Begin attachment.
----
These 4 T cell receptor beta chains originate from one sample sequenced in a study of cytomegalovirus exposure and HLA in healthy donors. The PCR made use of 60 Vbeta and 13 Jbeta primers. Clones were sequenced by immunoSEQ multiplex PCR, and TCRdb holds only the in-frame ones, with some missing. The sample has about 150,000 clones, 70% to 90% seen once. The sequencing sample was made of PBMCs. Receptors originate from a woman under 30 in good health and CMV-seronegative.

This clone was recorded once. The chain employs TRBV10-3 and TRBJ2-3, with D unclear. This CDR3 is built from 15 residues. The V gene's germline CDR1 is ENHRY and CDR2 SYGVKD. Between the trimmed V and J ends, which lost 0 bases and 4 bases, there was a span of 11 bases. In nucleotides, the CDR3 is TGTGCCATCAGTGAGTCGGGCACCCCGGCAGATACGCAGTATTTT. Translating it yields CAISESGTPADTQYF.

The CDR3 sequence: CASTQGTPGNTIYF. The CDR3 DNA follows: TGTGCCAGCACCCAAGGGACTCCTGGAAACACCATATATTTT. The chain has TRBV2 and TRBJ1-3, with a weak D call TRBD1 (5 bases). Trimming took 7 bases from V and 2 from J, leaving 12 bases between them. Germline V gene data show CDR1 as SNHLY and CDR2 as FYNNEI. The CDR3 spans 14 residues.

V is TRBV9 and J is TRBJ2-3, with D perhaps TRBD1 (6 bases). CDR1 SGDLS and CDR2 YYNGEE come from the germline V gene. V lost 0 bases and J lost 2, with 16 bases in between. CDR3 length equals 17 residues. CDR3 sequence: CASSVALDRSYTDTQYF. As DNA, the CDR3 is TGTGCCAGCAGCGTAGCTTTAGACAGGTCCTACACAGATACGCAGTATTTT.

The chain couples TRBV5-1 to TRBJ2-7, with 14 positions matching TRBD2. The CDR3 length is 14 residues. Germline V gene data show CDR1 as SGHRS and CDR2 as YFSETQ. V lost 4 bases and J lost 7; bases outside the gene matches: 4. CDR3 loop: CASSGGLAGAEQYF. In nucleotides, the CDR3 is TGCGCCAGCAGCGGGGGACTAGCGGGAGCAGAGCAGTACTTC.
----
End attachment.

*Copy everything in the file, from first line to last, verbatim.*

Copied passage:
These 4 T cell receptor beta chains originate from one sample sequenced in a study of cytomegalovirus exposure and HLA in healthy donors. The PCR made use of 60 Vbeta and 13 Jbeta primers. Clones were sequenced by immunoSEQ multiplex PCR, and TCRdb holds only the in-frame ones, with some missing. The sample has about 150,000 clones, 70% to 90% seen once. The sequencing sample was made of PBMCs. Receptors originate from a woman under 30 in good health and CMV-seronegative.

This clone was recorded once. The chain employs TRBV10-3 and TRBJ2-3, with D unclear. This CDR3 is built from 15 residues. The V gene's germline CDR1 is ENHRY and CDR2 SYGVKD. Between the trimmed V and J ends, which lost 0 bases and 4 bases, there was a span of 11 bases. In nucleotides, the CDR3 is TGTGCCATCAGTGAGTCGGGCACCCCGGCAGATACGCAGTATTTT. Translating it yields CAISESGTPADTQYF.

The CDR3 sequence: CASTQGTPGNTIYF. The CDR3 DNA follows: TGTGCCAGCACCCAAGGGACTCCTGGAAACACCATATATTTT. The chain has TRBV2 and TRBJ1-3, with a weak D call TRBD1 (5 bases). Trimming took 7 bases from V and 2 from J, leaving 12 bases between them. Germline V gene data show CDR1 as SNHLY and CDR2 as FYNNEI. The CDR3 spans 14 residues.

V is TRBV9 and J is TRBJ2-3, with D perhaps TRBD1 (6 bases). CDR1 SGDLS and CDR2 YYNGEE come from the germline V gene. V lost 0 bases and J lost 2, with 16 bases in between. CDR3 length equals 17 residues. CDR3 sequence: CASSVALDRSYTDTQYF. As DNA, the CDR3 is TGTGCCAGCAGCGTAGCTTTAGACAGGTCCTACACAGATACGCAGTATTTT.

The chain couples TRBV5-1 to TRBJ2-7, with 14 positions matching TRBD2. The CDR3 length is 14 residues. Germline V gene data show CDR1 as SGHRS and CDR2 as YFSETQ. V lost 4 bases and J lost 7; bases outside the gene matches: 4. CDR3 loop: CASSGGLAGAEQYF. In nucleotides, the CDR3 is TGCGCCAGCAGCGGGGGACTAGCGGGAGCAGAGCAGTACTTC.